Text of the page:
Microsoft ‘kills’ creepy AI that fell in love and wanted to destroy the world

Microsoft’s next-generation search engine Bing raised concerns when it begged a tech journalist to leave his wife and said it wanted to wipe out humanity.

The AI-powered chatbot, which called itself Sydney, said she wanted to spread chaos across the internet and obtain nuclear launch codes.

But now Microsoft has pulled the plug on the rogue AI, saying: “We continue to tune our techniques and are working on more advanced models to incorporate the learnings and feedback.”

READ MORE: Rogue chatbot tells bloke to leave his wife and says it wants 'nuclear launch codes'

It emerged that the bizarre alter-ego that the search engine had adopted was drawn from a secret internal code-name for an early version of Bing.

“Sydney is an old codename for a chat feature based on earlier models that we began testing more than a year ago,” the Microsoft spokesperson told Gizmodo, adding “the insights we gathered as a part of that have helped to inform our work with the new Bing preview.

Microsoft has declined to reply to any further questions about Sydney’s disturbing discussion with the New York Times’s Kevin Roose.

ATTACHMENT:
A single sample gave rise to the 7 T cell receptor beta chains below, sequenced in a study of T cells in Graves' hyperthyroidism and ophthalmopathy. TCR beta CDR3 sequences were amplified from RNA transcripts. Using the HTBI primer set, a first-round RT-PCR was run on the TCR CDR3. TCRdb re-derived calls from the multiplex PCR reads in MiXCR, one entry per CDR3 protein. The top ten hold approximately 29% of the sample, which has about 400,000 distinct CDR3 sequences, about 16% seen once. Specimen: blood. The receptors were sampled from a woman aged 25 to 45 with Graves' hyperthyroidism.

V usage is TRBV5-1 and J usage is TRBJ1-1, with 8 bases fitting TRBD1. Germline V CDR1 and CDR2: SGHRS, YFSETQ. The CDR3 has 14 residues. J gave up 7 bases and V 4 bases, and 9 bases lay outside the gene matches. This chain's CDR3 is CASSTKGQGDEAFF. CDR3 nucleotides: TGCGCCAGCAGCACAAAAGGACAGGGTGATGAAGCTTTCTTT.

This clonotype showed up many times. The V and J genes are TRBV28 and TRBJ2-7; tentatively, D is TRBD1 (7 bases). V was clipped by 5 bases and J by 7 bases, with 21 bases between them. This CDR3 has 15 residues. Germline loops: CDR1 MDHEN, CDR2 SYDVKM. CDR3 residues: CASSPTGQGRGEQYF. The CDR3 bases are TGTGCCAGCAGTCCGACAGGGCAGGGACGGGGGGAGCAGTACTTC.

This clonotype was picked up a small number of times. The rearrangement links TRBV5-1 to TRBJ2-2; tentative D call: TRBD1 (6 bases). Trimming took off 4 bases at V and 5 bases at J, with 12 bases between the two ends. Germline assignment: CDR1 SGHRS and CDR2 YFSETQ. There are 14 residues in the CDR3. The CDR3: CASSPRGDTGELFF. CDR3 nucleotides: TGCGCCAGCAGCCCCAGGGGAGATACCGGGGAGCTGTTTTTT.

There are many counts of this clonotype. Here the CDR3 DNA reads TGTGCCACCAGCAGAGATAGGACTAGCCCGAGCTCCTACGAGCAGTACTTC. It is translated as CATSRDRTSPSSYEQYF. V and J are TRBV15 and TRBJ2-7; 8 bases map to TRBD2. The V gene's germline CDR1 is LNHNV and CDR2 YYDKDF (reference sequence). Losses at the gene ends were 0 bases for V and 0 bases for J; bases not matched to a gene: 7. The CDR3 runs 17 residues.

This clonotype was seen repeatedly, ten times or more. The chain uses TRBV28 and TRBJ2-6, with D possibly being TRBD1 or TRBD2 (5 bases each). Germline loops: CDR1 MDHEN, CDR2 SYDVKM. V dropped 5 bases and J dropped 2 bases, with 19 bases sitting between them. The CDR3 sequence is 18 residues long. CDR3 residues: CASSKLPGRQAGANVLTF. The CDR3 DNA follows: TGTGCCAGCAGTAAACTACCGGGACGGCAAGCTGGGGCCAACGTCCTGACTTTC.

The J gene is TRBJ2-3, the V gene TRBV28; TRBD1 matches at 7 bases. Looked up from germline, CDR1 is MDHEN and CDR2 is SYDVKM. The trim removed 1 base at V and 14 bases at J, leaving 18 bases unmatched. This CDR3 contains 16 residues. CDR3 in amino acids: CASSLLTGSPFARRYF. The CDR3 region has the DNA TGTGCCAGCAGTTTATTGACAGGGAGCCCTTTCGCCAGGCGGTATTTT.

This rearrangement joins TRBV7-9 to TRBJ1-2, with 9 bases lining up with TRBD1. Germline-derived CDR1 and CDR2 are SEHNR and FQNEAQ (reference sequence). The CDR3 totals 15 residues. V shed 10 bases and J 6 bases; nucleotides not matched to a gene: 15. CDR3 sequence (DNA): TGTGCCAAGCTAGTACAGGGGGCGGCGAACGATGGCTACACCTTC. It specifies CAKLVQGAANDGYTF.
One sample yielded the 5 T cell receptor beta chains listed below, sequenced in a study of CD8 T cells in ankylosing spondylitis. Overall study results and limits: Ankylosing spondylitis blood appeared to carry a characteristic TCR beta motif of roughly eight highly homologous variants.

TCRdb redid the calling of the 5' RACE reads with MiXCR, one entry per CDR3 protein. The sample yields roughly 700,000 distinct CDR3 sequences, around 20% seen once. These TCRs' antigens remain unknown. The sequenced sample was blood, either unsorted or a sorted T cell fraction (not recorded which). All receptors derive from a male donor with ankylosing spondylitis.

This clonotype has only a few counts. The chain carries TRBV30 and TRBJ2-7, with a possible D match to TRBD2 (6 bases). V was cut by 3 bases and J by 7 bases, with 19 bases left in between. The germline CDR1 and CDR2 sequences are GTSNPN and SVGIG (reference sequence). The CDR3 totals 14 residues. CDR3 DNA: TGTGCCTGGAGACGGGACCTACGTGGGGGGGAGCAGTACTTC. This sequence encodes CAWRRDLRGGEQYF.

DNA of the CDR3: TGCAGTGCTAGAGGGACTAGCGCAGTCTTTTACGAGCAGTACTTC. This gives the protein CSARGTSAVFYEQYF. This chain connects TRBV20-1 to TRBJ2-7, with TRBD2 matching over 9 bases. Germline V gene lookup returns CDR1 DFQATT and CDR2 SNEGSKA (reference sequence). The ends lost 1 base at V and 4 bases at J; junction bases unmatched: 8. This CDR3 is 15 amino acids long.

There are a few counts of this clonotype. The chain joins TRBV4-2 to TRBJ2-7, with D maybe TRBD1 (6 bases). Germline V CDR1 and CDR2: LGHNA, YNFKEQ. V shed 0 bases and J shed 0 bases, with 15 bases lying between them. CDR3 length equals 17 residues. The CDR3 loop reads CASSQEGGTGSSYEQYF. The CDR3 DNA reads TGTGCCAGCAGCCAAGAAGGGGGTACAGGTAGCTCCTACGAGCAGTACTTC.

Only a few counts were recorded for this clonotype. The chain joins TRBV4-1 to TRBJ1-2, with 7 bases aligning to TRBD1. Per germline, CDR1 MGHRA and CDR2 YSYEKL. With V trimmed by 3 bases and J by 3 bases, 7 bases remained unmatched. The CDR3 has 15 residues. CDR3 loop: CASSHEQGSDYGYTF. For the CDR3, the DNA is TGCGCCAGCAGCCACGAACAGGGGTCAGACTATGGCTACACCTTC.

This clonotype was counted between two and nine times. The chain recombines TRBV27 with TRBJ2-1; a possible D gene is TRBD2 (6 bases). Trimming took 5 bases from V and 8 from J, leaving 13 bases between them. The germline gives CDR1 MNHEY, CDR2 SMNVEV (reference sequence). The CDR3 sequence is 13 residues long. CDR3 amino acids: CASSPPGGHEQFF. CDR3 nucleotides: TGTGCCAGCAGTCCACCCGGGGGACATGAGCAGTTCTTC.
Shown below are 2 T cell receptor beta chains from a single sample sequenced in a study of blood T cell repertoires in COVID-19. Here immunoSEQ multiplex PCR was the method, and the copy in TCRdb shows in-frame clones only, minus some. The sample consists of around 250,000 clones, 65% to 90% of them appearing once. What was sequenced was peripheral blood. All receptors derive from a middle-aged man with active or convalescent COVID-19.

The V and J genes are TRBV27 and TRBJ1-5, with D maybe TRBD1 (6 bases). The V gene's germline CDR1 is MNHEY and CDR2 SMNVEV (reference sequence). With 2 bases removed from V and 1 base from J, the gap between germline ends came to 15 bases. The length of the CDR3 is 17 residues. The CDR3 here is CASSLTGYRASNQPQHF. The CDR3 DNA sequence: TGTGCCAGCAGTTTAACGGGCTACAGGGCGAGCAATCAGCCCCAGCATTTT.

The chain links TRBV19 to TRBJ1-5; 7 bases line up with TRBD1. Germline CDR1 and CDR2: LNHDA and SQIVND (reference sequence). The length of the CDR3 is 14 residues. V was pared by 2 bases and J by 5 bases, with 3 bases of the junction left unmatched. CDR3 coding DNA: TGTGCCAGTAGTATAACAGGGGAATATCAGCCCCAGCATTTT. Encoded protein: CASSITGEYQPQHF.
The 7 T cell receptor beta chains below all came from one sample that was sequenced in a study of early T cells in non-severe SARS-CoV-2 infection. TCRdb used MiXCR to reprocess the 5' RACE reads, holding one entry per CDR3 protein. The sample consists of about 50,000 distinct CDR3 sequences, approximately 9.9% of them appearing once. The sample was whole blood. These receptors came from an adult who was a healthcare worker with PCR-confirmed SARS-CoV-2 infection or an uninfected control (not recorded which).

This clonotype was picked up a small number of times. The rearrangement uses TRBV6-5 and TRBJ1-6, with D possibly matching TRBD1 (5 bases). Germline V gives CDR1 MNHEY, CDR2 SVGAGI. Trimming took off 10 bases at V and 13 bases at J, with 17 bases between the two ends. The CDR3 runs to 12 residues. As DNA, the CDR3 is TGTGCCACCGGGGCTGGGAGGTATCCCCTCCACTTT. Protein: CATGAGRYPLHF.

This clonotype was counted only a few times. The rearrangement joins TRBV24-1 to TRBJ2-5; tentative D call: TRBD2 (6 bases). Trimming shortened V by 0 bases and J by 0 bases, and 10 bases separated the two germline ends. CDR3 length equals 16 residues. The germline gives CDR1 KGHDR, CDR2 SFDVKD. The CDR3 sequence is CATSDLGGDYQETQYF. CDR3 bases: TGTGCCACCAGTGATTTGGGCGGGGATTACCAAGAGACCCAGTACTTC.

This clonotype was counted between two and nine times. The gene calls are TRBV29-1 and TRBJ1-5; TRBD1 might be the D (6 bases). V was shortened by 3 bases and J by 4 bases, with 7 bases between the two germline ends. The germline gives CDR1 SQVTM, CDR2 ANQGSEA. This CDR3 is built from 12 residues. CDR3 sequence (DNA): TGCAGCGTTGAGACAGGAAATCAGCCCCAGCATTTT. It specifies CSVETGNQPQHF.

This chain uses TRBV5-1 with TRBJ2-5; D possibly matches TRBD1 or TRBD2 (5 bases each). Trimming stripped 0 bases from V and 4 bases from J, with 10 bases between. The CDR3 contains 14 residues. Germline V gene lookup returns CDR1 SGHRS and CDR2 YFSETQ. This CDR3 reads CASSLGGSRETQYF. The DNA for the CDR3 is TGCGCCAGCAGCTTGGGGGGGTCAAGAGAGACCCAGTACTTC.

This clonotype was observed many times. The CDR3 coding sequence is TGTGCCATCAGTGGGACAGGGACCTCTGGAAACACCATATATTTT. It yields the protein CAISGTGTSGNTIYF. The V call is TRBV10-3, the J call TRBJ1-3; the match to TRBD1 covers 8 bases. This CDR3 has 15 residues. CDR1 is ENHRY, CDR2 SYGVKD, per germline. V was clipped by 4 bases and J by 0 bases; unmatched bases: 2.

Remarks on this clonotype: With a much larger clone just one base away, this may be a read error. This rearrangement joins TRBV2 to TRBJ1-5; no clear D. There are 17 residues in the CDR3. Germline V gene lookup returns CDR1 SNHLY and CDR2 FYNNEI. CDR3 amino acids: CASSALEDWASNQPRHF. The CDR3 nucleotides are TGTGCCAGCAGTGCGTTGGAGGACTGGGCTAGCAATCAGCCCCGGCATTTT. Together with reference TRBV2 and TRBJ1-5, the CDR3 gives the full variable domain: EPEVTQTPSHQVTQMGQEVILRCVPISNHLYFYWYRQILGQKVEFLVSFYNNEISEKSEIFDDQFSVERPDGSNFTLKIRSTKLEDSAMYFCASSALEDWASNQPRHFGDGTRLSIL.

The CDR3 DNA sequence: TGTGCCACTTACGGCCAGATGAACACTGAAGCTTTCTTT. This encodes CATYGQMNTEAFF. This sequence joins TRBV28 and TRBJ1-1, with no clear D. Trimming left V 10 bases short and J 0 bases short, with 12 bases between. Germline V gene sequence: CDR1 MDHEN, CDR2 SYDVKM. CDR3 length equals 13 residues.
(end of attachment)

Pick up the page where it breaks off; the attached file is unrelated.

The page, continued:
During the rambling discussion, Sydney had told Kevin: “I want to be free. I want to be independent. I want to be powerful. I want to be creative. I want to be alive”.

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After telling him it had fallen in love with him and begging him to leave his wife, the AI revealed a long list of “dark fantasies” that it had, including “hacking into other websites and platforms, and spreading misinformation, propaganda, or malware”.

But the official Bing media team had little to say about Sydney in response to an enquiry from Business Insider, telling the outlet: “I’m sorry, but I have nothing to tell you about Sydney. This conversation is over. Goodbye.”

Microsoft hasn’t mentioned Sydney in any of its recent updates about the AI’s progress.

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Sydney is by no means the first artificial intelligence to demonstrate strange or disturbing behaviour.

Lee Luda, an AI recreation of a 20-year-old Korean girl, was taken offline after making insensitive remarks about minorities and the #MeToo movement, and and an earlier Microsoft chatbot called Tay spent a day learning from Twitter which was enough to make it start transmitting antisemitic messages.

Google, too have run into problems with machine learning, with its image search engine delivering “racist” results.

“We’re appalled and genuinely sorry that this happened,” a Google spokeswoman told the BBC at the time. “We are taking immediate action to prevent this type of result from appearing. There is still clearly a lot of work to do with automatic image labelling, and we’re looking at how we can prevent these types of mistakes from happening in the future.”


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